Poster Session

Start Date

16-5-2017 1:45 PM

Document Type

Poster Abstract

Description

African Americans (AA), especially women, exhibit long-standing disparities in cardiovascular disease (CVD) and obesity. The prevalence of endothelial dysfunction, directly linked to hypertension, is considerably greater in AA than Caucasians (C). Vascular smooth muscle function (mediating endothelium-independent vasodilation) is also related to CVD risk factors but is underappreciated because most literature in C suggest endothelium-independent vasodilatory response is resistance to change with disease (hypertension) or exercise training. Furthermore, the regulation of local skeletal muscle blood flow (an important site of peripheral resistance) has not been sufficiently assessed. Microdialysis is the only method that allows monitoring of microvascular blood flow while affecting the local tissue with pharmacological agents in the absence of systemic, or organ level, effects in humans. Microvascular blood flow was assessed by microdialysis in vivo in skeletal muscle before and after 12 weeks of aerobic exercise training in young, obese AA and C women. Our preliminary data suggested that microvascular endothelial function, assessed by percent change in blood flow from basal (Δ Blood Flow) in response to acetylcholine perfusion was improved in both obese AA (n=5) and obese C (n=4) women. Microvascular endothelium-independent blood flow, assessed by percent change in blood flow from baseline (Δ Blood Flow) upon addition of sodium nitroprusside to the perfusate, was improved in AA (n=3) but not in C (n=9) women.

Exercise training may improve endothelium-dependent vascular function in both AA and C, but improve endothelium-independent vascular function only in AA. Results of this study have potential to inform preventive interventions including lifestyle and pharmacological approaches designed to reduce disparities in hypertension and end-organ damage.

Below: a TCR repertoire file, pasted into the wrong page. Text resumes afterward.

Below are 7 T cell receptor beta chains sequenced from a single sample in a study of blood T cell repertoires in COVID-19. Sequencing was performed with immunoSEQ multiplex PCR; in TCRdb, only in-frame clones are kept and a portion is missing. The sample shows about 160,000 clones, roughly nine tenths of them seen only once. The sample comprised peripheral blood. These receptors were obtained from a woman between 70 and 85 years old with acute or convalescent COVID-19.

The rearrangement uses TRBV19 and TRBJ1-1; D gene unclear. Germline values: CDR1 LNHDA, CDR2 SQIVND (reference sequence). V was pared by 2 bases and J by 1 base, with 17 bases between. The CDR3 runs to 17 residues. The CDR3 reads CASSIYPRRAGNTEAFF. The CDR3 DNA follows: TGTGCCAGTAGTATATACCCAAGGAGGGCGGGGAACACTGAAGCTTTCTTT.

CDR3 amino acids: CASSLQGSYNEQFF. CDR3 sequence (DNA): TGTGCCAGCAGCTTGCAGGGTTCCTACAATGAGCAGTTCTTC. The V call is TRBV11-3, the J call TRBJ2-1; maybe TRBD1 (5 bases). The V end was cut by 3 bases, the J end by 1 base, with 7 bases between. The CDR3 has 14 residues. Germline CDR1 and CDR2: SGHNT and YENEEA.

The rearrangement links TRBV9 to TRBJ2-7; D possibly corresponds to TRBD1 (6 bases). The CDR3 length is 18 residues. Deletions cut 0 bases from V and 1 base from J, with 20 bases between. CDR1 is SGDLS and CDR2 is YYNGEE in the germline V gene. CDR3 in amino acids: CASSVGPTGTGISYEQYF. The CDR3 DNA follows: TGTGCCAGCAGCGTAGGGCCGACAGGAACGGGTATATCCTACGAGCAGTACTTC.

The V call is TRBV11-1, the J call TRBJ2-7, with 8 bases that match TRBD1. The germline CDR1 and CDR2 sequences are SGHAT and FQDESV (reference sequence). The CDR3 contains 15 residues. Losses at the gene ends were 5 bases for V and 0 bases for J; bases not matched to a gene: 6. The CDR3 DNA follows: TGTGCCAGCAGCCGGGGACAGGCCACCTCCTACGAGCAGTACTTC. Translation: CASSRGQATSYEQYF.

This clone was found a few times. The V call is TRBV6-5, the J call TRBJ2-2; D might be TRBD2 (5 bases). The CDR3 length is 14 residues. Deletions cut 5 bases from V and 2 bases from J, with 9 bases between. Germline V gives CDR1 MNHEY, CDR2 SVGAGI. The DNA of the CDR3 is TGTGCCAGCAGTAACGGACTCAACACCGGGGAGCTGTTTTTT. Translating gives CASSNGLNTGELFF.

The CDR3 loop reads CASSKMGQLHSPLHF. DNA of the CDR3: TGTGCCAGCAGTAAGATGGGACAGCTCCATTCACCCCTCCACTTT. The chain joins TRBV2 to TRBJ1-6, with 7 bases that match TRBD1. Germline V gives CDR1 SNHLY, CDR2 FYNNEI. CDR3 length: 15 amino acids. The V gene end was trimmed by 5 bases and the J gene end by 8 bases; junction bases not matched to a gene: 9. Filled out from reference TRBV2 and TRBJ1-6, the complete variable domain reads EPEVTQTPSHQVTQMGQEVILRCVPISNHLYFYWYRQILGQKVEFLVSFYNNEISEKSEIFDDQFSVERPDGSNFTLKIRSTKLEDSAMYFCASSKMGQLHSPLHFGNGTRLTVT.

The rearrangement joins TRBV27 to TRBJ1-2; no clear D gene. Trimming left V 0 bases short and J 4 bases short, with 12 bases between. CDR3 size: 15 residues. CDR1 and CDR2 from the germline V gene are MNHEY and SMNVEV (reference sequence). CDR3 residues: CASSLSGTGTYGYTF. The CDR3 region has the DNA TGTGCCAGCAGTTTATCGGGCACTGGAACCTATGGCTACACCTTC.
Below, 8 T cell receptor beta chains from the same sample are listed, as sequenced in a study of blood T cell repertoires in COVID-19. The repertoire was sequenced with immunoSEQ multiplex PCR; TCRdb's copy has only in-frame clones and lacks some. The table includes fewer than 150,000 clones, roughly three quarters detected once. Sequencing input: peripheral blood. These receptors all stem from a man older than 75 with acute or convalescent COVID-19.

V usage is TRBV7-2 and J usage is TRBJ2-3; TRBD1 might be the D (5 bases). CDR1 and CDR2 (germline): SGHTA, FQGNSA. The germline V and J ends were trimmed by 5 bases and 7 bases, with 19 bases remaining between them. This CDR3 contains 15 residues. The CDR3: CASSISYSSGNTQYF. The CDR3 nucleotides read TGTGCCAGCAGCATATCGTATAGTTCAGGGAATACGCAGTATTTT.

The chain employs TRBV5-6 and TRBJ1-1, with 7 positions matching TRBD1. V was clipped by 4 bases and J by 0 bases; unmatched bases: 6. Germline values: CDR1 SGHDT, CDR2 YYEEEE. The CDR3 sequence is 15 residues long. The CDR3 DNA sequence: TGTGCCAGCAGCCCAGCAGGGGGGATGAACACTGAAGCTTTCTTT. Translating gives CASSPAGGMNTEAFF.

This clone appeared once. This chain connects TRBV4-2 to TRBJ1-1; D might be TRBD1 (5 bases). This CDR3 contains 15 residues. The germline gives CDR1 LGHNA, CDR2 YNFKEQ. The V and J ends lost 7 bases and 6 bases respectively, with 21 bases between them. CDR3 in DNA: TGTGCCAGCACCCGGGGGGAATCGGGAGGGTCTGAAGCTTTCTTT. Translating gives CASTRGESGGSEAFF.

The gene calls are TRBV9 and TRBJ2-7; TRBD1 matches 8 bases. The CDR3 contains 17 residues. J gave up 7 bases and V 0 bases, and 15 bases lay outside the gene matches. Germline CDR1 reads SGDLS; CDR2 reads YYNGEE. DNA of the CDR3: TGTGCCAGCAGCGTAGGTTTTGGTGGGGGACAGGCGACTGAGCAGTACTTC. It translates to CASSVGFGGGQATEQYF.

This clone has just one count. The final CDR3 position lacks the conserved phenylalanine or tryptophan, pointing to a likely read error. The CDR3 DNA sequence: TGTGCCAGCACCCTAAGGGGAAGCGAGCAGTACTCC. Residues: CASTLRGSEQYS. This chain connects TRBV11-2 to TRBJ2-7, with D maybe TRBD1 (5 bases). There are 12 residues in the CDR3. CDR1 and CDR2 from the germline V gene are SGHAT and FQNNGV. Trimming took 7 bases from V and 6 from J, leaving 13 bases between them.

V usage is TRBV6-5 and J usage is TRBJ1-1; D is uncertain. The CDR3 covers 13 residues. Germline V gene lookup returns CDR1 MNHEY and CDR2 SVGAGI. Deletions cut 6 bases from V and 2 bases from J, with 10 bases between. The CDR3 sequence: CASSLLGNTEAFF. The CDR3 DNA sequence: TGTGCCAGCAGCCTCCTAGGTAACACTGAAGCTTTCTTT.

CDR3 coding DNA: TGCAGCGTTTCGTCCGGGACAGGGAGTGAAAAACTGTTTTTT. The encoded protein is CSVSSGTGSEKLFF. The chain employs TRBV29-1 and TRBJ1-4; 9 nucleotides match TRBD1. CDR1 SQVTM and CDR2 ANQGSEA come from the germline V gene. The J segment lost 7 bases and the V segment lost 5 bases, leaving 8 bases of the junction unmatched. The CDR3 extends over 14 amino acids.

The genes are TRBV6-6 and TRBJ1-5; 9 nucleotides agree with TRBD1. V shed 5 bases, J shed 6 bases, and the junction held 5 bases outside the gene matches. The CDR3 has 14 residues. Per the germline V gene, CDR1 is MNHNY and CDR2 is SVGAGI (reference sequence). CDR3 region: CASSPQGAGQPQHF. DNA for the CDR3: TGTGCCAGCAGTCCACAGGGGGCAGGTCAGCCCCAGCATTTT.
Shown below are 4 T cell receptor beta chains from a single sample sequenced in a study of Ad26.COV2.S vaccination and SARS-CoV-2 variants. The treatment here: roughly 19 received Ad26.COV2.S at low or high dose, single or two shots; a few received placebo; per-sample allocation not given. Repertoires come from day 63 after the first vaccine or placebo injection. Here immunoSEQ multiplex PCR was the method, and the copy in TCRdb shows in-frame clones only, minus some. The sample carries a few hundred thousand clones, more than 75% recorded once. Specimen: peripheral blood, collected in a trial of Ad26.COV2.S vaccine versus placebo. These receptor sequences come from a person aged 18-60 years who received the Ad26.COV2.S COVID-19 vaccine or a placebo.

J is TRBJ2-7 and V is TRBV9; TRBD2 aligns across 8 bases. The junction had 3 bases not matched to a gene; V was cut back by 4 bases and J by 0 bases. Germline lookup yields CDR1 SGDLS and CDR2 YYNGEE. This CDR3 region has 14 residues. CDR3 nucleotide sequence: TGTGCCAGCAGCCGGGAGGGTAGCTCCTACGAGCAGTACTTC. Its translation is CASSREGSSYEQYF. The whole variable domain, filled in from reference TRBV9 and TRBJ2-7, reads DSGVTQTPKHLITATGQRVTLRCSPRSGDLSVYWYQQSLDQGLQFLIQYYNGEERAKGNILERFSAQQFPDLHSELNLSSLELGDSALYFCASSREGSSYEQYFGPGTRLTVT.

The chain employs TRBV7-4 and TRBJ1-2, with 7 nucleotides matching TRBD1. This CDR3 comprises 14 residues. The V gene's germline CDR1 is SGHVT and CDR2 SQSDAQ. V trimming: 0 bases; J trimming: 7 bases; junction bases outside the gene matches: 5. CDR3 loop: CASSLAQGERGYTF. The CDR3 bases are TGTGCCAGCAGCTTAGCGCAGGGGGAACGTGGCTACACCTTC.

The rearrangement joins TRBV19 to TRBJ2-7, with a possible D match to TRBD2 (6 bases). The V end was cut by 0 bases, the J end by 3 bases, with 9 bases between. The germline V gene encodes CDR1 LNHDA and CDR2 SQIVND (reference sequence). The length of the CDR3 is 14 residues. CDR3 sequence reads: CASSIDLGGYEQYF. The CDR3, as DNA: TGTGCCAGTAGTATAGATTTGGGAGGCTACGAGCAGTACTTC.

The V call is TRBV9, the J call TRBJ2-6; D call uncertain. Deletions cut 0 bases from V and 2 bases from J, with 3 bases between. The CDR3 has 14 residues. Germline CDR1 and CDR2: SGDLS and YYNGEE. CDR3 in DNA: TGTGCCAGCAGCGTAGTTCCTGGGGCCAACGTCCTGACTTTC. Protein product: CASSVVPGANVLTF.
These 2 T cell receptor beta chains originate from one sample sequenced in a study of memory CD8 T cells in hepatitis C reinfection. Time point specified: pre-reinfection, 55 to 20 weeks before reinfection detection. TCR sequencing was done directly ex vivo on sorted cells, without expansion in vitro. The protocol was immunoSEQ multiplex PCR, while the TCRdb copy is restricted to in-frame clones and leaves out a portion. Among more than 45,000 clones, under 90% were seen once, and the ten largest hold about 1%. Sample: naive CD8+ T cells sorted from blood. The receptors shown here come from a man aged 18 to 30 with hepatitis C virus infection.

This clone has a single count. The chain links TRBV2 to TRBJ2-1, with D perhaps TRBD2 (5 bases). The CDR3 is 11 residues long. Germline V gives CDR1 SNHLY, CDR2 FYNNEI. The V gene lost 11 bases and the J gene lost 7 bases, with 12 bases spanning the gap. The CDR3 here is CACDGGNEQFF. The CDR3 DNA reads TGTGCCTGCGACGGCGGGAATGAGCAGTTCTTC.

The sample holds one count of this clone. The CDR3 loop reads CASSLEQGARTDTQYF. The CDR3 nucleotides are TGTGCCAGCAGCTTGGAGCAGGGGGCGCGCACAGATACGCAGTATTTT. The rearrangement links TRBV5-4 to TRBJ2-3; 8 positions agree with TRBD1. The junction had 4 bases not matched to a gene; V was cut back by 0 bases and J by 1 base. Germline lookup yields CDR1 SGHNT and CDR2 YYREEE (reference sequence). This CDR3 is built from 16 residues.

Keywords

african americans, women, miscrovascular function, exercise training

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May 16th, 1:45 PM

Effect of Exercise Training on Microvascular Function in African American and Caucasian Women

African Americans (AA), especially women, exhibit long-standing disparities in cardiovascular disease (CVD) and obesity. The prevalence of endothelial dysfunction, directly linked to hypertension, is considerably greater in AA than Caucasians (C). Vascular smooth muscle function (mediating endothelium-independent vasodilation) is also related to CVD risk factors but is underappreciated because most literature in C suggest endothelium-independent vasodilatory response is resistance to change with disease (hypertension) or exercise training. Furthermore, the regulation of local skeletal muscle blood flow (an important site of peripheral resistance) has not been sufficiently assessed. Microdialysis is the only method that allows monitoring of microvascular blood flow while affecting the local tissue with pharmacological agents in the absence of systemic, or organ level, effects in humans. Microvascular blood flow was assessed by microdialysis in vivo in skeletal muscle before and after 12 weeks of aerobic exercise training in young, obese AA and C women. Our preliminary data suggested that microvascular endothelial function, assessed by percent change in blood flow from basal (Δ Blood Flow) in response to acetylcholine perfusion was improved in both obese AA (n=5) and obese C (n=4) women. Microvascular endothelium-independent blood flow, assessed by percent change in blood flow from baseline (Δ Blood Flow) upon addition of sodium nitroprusside to the perfusate, was improved in AA (n=3) but not in C (n=9) women.

Exercise training may improve endothelium-dependent vascular function in both AA and C, but improve endothelium-independent vascular function only in AA. Results of this study have potential to inform preventive interventions including lifestyle and pharmacological approaches designed to reduce disparities in hypertension and end-organ damage.

 

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